Sunday, October 26, 2014

Saint Demetrios of Thessaloniki as a Monastic

By His Eminence Metropolitan Hierotheos
of Nafpaktos and Agiou Vlasiou

The fact that the monastic life is the evangelic life and that a monk is one who lives evangelically can also be seen in St. Gregory Palamas's homily on St. Demetrios of Thessaloniki, in which St. Demetrios is presented as a monk. Naturally in the time of St. Demetrios there was no monasticism as we know it today, but every Christian who kept the will of God was essentially a monk.

In his homily on St. Demetrios, the divine Gregory presents the chastity of his body and soul. He lived in general chastity even though he was the highest officer in the Roman army.

According to St. Gregory Palamas, St. Demetrios was graced with splendid prophetic power and was counted worthy of "the apostolic and teaching service and a high position". He was full of virtues and was not inferior to the saints in asceticism "and in their radiance of life". Yet he followed some, and was like others; superior to some, and surpassing others. He possessed many gifts.

The warfare which St. Demetrios waged within his heart was comparable to the warfare of the great ascetics. He kept his nous pure of any unseemly thoughts, protecting the immaculate Grace of Holy Baptism, and had a will that harmonized with God's law "like a book of God and a tablet and plaque engraved by God or a writing tablet written by the finger of God and placed before all for the common use". In this way St. Demetrios was chaste in both body and soul. He had his citizenship in heaven and walked on an equal footing with the angels, having a body as well. So St. Demetrios seems to have had an angelic life and citizenship.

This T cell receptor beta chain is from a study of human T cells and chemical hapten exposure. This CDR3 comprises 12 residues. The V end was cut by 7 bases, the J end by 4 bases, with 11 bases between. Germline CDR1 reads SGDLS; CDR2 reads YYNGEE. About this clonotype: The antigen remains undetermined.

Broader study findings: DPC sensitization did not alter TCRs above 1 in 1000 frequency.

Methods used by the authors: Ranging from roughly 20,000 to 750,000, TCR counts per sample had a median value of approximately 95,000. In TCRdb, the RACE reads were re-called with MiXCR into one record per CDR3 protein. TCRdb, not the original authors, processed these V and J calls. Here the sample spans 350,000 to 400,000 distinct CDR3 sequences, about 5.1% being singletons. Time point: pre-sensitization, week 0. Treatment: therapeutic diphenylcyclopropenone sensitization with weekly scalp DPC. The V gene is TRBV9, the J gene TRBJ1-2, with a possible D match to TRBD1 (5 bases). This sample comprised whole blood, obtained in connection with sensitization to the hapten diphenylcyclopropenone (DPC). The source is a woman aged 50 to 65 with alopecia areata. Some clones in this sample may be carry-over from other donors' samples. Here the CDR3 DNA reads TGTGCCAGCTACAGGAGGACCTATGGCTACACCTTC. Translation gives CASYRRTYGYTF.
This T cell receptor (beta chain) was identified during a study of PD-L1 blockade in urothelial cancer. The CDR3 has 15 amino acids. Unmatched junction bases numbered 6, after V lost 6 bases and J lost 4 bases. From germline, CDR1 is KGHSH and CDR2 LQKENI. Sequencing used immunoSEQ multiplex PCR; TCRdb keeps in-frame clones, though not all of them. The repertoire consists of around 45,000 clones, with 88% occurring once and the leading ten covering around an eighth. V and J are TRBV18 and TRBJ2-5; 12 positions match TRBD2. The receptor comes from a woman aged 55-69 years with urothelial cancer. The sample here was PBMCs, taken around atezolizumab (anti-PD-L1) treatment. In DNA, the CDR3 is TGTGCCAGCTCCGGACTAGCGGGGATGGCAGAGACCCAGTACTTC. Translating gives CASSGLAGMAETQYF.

The patron saint of Thessaloniki was "both a teacher and an apostle, wise and chaste and holy, and we may say very beautiful and spotless, and made radiant by nature, zeal and grace".

Comparing St. Demetrios with Job of the Old Testament, St. Gregory says that while Job was blameless, righteous and pious, just as Demetrios was, Job was not praised by God for chastity, something which St. Demetrios had. His chastity showed St. Demetrios to be higher than nature and on a par with the angels.

Excerpt from the book St. Gregory Palamas as a Hagiorite.

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